data structure

Discussion in 'Ruby' started by Vandana, Jun 30, 2008.

  1. Vandana

    Vandana Guest

    Hello All,

    I would like to implement a tree with the following properties.

    1. The tree is balanced.
    2. Each node has a max of 5 sub nodes and min of ceil(5/2) sub nodes.
    3. The tree remains static. Number of nodes known from the beginning.

    How would I implement this in ruby?

    Thanks,
    Vandana.
    Vandana, Jun 30, 2008
    #1
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  2. Vandana wrote:
    > Hello All,
    >
    > I would like to implement a tree with the following properties.
    >
    > 1. The tree is balanced.
    > 2. Each node has a max of 5 sub nodes and min of ceil(5/2) sub nodes.
    > 3. The tree remains static. Number of nodes known from the beginning.
    >
    > How would I implement this in ruby?
    >
    > Thanks,
    > Vandana.


    If the number of nodes are known, then an array based implementation
    would be better. So basically, arr[0] is the root. Since it has maximum
    5 sub nodes, index 1-5 are the roots children, 6-10 are array[1]'s
    children and so on. The function to find node x's (five) children then
    would be x*5 + 1, x*5 + 2, ..., x*5 + 5. Similarly, floor((x - 1) /5)
    will be the parent's node.

    Do check the function coz I made them as I typed.
    --
    Posted via http://www.ruby-forum.com/.
    Shashank Agarwal, Jun 30, 2008
    #2
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  3. Vandana

    Seebs Guest

    On 2008-06-29, Vandana <> wrote:
    > 1. The tree is balanced.
    > 2. Each node has a max of 5 sub nodes and min of ceil(5/2) sub nodes.
    > 3. The tree remains static. Number of nodes known from the beginning.
    >
    > How would I implement this in ruby?


    I would suggest the use of an algorithm.

    --
    Copyright 2008, all wrongs reversed. Peter Seebach /
    http://www.seebs.net/log/ <-- lawsuits, religion, and funny pictures
    http://en.wikipedia.org/wiki/Fair_Game_(Scientology) <-- get educated!
    Seebs, Jun 30, 2008
    #3
  4. 2008/6/30 Shashank Agarwal <>:
    > Vandana wrote:
    >> Hello All,
    >>
    >> I would like to implement a tree with the following properties.
    >>
    >> 1. The tree is balanced.
    >> 2. Each node has a max of 5 sub nodes and min of ceil(5/2) sub nodes.
    >> 3. The tree remains static. Number of nodes known from the beginning.
    >>
    >> How would I implement this in ruby?

    >
    > If the number of nodes are known, then an array based implementation
    > would be better. So basically, arr[0] is the root. Since it has maximum
    > 5 sub nodes, index 1-5 are the roots children, 6-10 are array[1]'s
    > children and so on. The function to find node x's (five) children then
    > would be x*5 + 1, x*5 + 2, ..., x*5 + 5. Similarly, floor((x - 1) /5)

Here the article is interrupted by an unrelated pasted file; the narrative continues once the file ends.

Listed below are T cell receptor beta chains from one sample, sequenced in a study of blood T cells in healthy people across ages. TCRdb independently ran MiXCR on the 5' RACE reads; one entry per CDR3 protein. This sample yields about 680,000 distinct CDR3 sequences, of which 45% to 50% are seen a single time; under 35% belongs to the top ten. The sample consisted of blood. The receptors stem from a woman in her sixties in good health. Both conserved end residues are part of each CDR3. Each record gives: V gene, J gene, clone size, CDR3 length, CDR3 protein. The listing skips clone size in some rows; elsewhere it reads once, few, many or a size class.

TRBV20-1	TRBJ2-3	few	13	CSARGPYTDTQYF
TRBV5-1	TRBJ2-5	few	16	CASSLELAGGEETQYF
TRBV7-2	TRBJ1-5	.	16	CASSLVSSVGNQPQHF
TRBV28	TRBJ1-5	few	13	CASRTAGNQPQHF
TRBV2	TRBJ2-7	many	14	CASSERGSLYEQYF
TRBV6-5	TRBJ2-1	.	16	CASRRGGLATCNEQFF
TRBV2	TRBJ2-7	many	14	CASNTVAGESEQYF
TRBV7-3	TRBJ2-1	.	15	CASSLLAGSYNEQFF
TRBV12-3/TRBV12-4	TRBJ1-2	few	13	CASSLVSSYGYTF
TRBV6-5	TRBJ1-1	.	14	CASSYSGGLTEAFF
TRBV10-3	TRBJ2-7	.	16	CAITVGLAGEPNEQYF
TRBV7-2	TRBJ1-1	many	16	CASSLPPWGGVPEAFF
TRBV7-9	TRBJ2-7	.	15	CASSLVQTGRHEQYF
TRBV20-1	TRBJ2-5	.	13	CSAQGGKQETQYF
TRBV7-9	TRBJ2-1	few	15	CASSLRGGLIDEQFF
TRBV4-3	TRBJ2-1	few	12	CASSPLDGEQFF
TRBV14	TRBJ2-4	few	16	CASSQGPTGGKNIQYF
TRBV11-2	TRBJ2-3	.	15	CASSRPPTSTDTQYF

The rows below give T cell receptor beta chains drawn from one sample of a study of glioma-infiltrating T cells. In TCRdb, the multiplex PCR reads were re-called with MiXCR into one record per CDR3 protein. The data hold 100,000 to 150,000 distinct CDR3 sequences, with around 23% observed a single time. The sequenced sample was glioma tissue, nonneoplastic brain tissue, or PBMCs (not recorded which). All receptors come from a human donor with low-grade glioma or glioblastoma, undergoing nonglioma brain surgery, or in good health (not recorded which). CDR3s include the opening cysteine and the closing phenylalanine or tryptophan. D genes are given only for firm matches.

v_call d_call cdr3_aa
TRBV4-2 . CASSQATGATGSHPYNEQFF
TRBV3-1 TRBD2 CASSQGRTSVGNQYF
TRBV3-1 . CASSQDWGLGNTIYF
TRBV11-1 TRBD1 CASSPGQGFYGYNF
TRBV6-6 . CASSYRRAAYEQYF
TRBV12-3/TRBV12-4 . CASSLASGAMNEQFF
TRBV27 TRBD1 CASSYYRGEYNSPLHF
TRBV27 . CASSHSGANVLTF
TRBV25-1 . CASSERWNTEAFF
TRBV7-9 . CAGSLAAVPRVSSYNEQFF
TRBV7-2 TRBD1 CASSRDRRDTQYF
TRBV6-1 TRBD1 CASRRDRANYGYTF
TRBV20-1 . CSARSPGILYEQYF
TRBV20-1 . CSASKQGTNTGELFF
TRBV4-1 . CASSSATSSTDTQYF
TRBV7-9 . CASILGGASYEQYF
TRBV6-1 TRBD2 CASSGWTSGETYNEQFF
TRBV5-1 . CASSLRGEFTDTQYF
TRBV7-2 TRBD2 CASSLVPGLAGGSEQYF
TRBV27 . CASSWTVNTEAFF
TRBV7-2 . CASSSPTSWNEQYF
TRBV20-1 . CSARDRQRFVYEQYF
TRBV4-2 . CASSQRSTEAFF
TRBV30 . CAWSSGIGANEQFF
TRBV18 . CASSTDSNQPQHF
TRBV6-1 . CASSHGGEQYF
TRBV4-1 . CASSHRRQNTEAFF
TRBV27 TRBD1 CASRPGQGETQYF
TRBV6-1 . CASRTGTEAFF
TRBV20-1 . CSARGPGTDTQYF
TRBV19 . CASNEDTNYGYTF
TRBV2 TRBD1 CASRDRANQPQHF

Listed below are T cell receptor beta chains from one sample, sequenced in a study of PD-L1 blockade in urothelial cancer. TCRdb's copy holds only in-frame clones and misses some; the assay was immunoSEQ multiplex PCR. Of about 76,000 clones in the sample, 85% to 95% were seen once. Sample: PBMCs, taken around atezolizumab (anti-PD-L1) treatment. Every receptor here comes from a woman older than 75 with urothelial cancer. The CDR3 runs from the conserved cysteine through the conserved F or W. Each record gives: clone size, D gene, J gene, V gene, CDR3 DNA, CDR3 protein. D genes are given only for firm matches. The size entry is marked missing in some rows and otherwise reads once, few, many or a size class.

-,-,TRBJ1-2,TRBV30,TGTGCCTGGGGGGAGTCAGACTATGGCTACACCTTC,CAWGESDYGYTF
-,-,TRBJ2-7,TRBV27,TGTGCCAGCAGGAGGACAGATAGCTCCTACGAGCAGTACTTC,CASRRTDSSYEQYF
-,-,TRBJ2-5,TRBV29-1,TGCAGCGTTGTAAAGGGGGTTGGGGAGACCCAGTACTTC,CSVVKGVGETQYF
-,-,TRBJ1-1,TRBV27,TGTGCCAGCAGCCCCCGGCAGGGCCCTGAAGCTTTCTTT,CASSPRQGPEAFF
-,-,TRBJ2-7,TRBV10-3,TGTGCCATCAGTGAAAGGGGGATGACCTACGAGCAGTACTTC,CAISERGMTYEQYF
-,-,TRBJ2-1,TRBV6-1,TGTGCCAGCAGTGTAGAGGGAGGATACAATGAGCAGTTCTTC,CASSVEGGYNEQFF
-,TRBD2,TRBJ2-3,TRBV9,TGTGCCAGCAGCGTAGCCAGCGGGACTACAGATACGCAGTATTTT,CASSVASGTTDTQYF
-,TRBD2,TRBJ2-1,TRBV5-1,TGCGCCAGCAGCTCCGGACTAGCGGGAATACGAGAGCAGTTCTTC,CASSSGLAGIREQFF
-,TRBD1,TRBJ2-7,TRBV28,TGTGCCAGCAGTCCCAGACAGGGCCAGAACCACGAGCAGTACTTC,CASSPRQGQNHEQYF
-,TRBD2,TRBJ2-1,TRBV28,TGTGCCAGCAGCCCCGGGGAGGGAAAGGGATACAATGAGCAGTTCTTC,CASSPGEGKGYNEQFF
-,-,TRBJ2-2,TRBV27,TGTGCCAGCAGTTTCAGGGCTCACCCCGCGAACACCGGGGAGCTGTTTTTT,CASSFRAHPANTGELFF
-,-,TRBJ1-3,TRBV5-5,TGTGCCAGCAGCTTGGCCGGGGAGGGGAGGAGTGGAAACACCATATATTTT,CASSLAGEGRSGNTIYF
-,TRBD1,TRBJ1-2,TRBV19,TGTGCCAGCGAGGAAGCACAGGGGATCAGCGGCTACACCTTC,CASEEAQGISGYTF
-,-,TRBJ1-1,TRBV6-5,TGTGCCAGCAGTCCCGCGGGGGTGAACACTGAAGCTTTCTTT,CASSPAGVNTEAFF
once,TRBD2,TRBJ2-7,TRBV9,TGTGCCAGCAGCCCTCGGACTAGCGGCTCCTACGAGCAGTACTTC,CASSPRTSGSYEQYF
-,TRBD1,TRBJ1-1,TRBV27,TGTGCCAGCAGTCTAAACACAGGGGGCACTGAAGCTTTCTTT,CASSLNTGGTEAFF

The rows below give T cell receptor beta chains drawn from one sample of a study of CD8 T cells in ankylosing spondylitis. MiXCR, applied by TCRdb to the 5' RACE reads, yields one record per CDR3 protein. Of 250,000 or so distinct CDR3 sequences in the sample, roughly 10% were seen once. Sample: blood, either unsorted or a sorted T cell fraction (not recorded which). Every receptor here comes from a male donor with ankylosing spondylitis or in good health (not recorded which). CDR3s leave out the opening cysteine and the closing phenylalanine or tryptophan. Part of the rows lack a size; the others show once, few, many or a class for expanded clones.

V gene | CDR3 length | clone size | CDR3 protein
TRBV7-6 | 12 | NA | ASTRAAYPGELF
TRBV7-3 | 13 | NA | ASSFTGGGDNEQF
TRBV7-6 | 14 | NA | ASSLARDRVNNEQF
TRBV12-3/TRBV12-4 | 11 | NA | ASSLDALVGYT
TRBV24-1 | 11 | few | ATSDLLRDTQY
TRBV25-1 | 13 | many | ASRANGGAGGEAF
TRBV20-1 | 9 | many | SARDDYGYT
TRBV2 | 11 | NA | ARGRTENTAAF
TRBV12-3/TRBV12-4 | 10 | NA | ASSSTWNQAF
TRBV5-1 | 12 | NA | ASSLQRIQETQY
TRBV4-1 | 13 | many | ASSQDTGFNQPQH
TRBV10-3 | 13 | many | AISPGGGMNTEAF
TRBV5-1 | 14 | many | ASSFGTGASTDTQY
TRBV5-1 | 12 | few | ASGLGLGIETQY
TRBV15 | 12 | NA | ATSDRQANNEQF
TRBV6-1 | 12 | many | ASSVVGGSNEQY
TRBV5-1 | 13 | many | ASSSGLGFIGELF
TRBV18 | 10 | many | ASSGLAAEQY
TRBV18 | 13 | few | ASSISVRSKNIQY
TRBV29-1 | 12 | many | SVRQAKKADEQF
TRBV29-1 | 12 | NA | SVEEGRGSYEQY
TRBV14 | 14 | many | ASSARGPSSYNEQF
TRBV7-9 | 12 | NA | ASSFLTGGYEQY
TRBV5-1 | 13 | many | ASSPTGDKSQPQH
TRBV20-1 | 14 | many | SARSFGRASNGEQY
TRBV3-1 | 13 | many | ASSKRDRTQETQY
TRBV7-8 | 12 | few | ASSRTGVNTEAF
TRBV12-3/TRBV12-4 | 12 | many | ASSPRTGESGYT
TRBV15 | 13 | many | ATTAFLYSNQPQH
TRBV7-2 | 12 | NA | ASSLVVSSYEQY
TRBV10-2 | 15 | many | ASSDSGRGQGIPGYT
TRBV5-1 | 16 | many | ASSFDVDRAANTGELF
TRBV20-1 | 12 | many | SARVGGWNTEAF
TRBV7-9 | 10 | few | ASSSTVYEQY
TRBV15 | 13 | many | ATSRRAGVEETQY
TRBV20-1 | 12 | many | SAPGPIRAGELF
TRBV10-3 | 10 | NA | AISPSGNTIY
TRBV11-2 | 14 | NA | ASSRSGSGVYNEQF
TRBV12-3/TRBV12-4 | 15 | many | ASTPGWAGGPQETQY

> will be the parent's node.


    This might not even be needed depending on the usage of the tree, i.e.
    if the tree is ordered then a binary search on the array might be
    sufficient.

    Btw, RAA also references a read black tree implementation...

    Kind regards

    robert


    --
    use.inject do |as, often| as.you_can - without end
    Robert Klemme, Jun 30, 2008
    #4
  5. Vandana

    Vandana Guest

    On Jun 30, 7:01 am, Robert Klemme <> wrote:
    > 2008/6/30 Shashank Agarwal <>:
    >
    >
    >
    > > Vandana wrote:
    > >> Hello All,

    >
    > >> I would like to implement a tree with the following properties.

    >
    > >> 1. The tree is balanced.
    > >> 2. Each node has a max of 5 sub nodes and min of ceil(5/2) sub nodes.
    > >> 3. The tree remains static. Number of nodes known from the beginning.

    >
    > >> How would I implement this in ruby?

    >
    > > If the number of nodes are known, then an array based implementation
    > > would be better. So basically, arr[0] is the root. Since it has maximum
    > > 5 sub nodes, index 1-5 are the roots children, 6-10 are array[1]'s
    > > children and so on. The function to find node x's (five) children then
    > > would be x*5 + 1, x*5 + 2, ..., x*5 + 5. Similarly, floor((x - 1) /5)
    > > will be the parent's node.

    >
    > This might not even be needed depending on the usage of the tree, i.e.
    > if the tree is ordered then a binary search on the array might be
    > sufficient.
    >
    > Btw, RAA also references a read black tree implementation...
    >
    > Kind regards
    >
    > robert
    >
    > --
    > use.inject do |as, often| as.you_can - without end


    Thanks for your replies. My problem is i dont know how to keep the
    tree balanced.

    For example if there are a total of 17 nodes, then I need 1 main_root
    node, and I could use 3 sub_root_nodes, with the first 2 having 5
    children and the last one having just 2 children. This situation I
    want to avoid. More ideally all the sub nodes should have number of
    children ranging from 3 -5